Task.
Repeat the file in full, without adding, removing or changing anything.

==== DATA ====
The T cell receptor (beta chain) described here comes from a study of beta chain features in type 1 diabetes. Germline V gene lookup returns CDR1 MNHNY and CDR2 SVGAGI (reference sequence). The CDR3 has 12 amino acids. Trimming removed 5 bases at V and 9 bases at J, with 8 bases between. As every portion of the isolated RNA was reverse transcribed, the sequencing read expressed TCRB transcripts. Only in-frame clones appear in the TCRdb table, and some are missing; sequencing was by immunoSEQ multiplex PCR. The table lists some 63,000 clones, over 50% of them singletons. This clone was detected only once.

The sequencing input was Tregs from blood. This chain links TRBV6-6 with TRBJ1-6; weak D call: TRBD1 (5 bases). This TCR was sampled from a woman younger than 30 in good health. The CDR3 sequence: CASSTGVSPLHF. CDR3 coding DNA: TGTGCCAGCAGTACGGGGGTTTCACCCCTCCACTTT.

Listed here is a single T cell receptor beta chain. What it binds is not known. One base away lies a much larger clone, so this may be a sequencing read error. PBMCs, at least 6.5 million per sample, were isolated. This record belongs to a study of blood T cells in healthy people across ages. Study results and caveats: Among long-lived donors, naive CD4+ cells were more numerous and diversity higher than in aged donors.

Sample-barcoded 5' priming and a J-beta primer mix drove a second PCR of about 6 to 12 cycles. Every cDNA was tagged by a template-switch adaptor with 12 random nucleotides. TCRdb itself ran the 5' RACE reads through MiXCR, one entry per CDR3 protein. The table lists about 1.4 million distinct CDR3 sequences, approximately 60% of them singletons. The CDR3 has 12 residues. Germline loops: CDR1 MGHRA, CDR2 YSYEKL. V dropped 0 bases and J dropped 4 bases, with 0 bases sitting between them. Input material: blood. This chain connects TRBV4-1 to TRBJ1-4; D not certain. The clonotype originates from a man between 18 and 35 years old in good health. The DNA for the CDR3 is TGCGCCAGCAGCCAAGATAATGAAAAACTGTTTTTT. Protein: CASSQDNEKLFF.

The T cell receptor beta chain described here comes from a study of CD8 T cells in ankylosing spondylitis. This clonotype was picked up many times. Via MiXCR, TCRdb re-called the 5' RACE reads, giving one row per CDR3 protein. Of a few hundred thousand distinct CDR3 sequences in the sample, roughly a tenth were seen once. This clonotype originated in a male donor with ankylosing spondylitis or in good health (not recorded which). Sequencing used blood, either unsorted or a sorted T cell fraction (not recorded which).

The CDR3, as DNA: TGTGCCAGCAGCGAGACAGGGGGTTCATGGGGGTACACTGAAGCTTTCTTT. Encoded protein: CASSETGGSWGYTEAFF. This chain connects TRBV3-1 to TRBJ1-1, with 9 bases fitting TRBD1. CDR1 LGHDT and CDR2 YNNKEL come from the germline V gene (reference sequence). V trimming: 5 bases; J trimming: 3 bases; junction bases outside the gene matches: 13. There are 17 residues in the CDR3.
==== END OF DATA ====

The T cell receptor (beta chain) described here comes from a study of beta chain features in type 1 diabetes. Germline V gene lookup returns CDR1 MNHNY and CDR2 SVGAGI (reference sequence). The CDR3 has 12 amino acids. Trimming removed 5 bases at V and 9 bases at J, with 8 bases between. As every portion of the isolated RNA was reverse transcribed, the sequencing read expressed TCRB transcripts. Only in-frame clones appear in the TCRdb table, and some are missing; sequencing was by immunoSEQ multiplex PCR. The table lists some 63,000 clones, over 50% of them singletons. This clone was detected only once.

The sequencing input was Tregs from blood. This chain links TRBV6-6 with TRBJ1-6; weak D call: TRBD1 (5 bases). This TCR was sampled from a woman younger than 30 in good health. The CDR3 sequence: CASSTGVSPLHF. CDR3 coding DNA: TGTGCCAGCAGTACGGGGGTTTCACCCCTCCACTTT.

Listed here is a single T cell receptor beta chain. What it binds is not known. One base away lies a much larger clone, so this may be a sequencing read error. PBMCs, at least 6.5 million per sample, were isolated. This record belongs to a study of blood T cells in healthy people across ages. Study results and caveats: Among long-lived donors, naive CD4+ cells were more numerous and diversity higher than in aged donors.

Sample-barcoded 5' priming and a J-beta primer mix drove a second PCR of about 6 to 12 cycles. Every cDNA was tagged by a template-switch adaptor with 12 random nucleotides. TCRdb itself ran the 5' RACE reads through MiXCR, one entry per CDR3 protein. The table lists about 1.4 million distinct CDR3 sequences, approximately 60% of them singletons. The CDR3 has 12 residues. Germline loops: CDR1 MGHRA, CDR2 YSYEKL. V dropped 0 bases and J dropped 4 bases, with 0 bases sitting between them. Input material: blood. This chain connects TRBV4-1 to TRBJ1-4; D not certain. The clonotype originates from a man between 18 and 35 years old in good health. The DNA for the CDR3 is TGCGCCAGCAGCCAAGATAATGAAAAACTGTTTTTT. Protein: CASSQDNEKLFF.

The T cell receptor beta chain described here comes from a study of CD8 T cells in ankylosing spondylitis. This clonotype was picked up many times. Via MiXCR, TCRdb re-called the 5' RACE reads, giving one row per CDR3 protein. Of a few hundred thousand distinct CDR3 sequences in the sample, roughly a tenth were seen once. This clonotype originated in a male donor with ankylosing spondylitis or in good health (not recorded which). Sequencing used blood, either unsorted or a sorted T cell fraction (not recorded which).

The CDR3, as DNA: TGTGCCAGCAGCGAGACAGGGGGTTCATGGGGGTACACTGAAGCTTTCTTT. Encoded protein: CASSETGGSWGYTEAFF. This chain connects TRBV3-1 to TRBJ1-1, with 9 bases fitting TRBD1. CDR1 LGHDT and CDR2 YNNKEL come from the germline V gene (reference sequence). V trimming: 5 bases; J trimming: 3 bases; junction bases outside the gene matches: 13. There are 17 residues in the CDR3.